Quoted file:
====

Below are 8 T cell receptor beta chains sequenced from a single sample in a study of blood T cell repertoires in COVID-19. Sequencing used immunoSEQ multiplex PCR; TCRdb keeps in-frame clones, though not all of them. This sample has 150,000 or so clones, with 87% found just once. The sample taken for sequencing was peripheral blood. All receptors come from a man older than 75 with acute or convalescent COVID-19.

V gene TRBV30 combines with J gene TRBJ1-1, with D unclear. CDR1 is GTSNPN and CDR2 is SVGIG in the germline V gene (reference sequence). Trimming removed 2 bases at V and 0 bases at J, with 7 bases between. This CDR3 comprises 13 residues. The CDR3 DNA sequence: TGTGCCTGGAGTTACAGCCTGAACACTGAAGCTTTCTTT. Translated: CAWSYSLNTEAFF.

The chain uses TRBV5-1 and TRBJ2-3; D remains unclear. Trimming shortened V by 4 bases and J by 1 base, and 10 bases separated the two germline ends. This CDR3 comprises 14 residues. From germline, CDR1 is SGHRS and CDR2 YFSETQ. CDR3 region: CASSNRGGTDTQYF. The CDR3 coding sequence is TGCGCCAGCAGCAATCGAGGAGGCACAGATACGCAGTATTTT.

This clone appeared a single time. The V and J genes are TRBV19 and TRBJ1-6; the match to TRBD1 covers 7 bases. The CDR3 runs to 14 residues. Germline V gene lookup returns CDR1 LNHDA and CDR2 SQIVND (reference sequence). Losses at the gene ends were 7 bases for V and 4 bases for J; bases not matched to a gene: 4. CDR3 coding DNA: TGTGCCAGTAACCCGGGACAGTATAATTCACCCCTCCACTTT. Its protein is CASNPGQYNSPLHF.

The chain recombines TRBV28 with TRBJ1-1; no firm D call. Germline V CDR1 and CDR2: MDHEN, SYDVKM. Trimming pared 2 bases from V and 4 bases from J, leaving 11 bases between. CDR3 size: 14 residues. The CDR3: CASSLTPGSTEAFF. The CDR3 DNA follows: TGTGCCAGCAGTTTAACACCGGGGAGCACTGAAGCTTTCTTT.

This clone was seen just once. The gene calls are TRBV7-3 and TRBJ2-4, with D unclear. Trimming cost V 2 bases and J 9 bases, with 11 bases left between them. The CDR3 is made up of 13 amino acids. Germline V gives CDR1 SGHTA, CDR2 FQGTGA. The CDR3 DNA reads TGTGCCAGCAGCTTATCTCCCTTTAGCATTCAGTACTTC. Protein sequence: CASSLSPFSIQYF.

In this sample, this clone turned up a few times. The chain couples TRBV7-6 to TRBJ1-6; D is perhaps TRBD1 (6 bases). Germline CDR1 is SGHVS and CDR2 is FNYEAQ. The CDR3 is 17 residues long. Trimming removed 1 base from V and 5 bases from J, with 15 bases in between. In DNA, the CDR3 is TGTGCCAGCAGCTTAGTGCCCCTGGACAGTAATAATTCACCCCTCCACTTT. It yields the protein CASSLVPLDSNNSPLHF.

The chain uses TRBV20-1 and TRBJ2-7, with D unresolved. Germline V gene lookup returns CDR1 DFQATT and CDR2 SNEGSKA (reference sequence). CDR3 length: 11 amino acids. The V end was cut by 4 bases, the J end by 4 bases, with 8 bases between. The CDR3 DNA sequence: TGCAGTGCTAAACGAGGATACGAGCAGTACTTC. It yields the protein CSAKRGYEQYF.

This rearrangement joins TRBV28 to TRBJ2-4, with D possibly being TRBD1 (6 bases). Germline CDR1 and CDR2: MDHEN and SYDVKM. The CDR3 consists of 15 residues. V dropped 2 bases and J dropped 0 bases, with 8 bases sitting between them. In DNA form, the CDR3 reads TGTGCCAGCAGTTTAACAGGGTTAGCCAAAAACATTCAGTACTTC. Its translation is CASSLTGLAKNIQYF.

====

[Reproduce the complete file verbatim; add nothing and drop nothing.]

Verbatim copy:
Below are 8 T cell receptor beta chains sequenced from a single sample in a study of blood T cell repertoires in COVID-19. Sequencing used immunoSEQ multiplex PCR; TCRdb keeps in-frame clones, though not all of them. This sample has 150,000 or so clones, with 87% found just once. The sample taken for sequencing was peripheral blood. All receptors come from a man older than 75 with acute or convalescent COVID-19.

V gene TRBV30 combines with J gene TRBJ1-1, with D unclear. CDR1 is GTSNPN and CDR2 is SVGIG in the germline V gene (reference sequence). Trimming removed 2 bases at V and 0 bases at J, with 7 bases between. This CDR3 comprises 13 residues. The CDR3 DNA sequence: TGTGCCTGGAGTTACAGCCTGAACACTGAAGCTTTCTTT. Translated: CAWSYSLNTEAFF.

The chain uses TRBV5-1 and TRBJ2-3; D remains unclear. Trimming shortened V by 4 bases and J by 1 base, and 10 bases separated the two germline ends. This CDR3 comprises 14 residues. From germline, CDR1 is SGHRS and CDR2 YFSETQ. CDR3 region: CASSNRGGTDTQYF. The CDR3 coding sequence is TGCGCCAGCAGCAATCGAGGAGGCACAGATACGCAGTATTTT.

This clone appeared a single time. The V and J genes are TRBV19 and TRBJ1-6; the match to TRBD1 covers 7 bases. The CDR3 runs to 14 residues. Germline V gene lookup returns CDR1 LNHDA and CDR2 SQIVND (reference sequence). Losses at the gene ends were 7 bases for V and 4 bases for J; bases not matched to a gene: 4. CDR3 coding DNA: TGTGCCAGTAACCCGGGACAGTATAATTCACCCCTCCACTTT. Its protein is CASNPGQYNSPLHF.

The chain recombines TRBV28 with TRBJ1-1; no firm D call. Germline V CDR1 and CDR2: MDHEN, SYDVKM. Trimming pared 2 bases from V and 4 bases from J, leaving 11 bases between. CDR3 size: 14 residues. The CDR3: CASSLTPGSTEAFF. The CDR3 DNA follows: TGTGCCAGCAGTTTAACACCGGGGAGCACTGAAGCTTTCTTT.

This clone was seen just once. The gene calls are TRBV7-3 and TRBJ2-4, with D unclear. Trimming cost V 2 bases and J 9 bases, with 11 bases left between them. The CDR3 is made up of 13 amino acids. Germline V gives CDR1 SGHTA, CDR2 FQGTGA. The CDR3 DNA reads TGTGCCAGCAGCTTATCTCCCTTTAGCATTCAGTACTTC. Protein sequence: CASSLSPFSIQYF.

In this sample, this clone turned up a few times. The chain couples TRBV7-6 to TRBJ1-6; D is perhaps TRBD1 (6 bases). Germline CDR1 is SGHVS and CDR2 is FNYEAQ. The CDR3 is 17 residues long. Trimming removed 1 base from V and 5 bases from J, with 15 bases in between. In DNA, the CDR3 is TGTGCCAGCAGCTTAGTGCCCCTGGACAGTAATAATTCACCCCTCCACTTT. It yields the protein CASSLVPLDSNNSPLHF.

The chain uses TRBV20-1 and TRBJ2-7, with D unresolved. Germline V gene lookup returns CDR1 DFQATT and CDR2 SNEGSKA (reference sequence). CDR3 length: 11 amino acids. The V end was cut by 4 bases, the J end by 4 bases, with 8 bases between. The CDR3 DNA sequence: TGCAGTGCTAAACGAGGATACGAGCAGTACTTC. It yields the protein CSAKRGYEQYF.

This rearrangement joins TRBV28 to TRBJ2-4, with D possibly being TRBD1 (6 bases). Germline CDR1 and CDR2: MDHEN and SYDVKM. The CDR3 consists of 15 residues. V dropped 2 bases and J dropped 0 bases, with 8 bases sitting between them. In DNA form, the CDR3 reads TGTGCCAGCAGTTTAACAGGGTTAGCCAAAAACATTCAGTACTTC. Its translation is CASSLTGLAKNIQYF.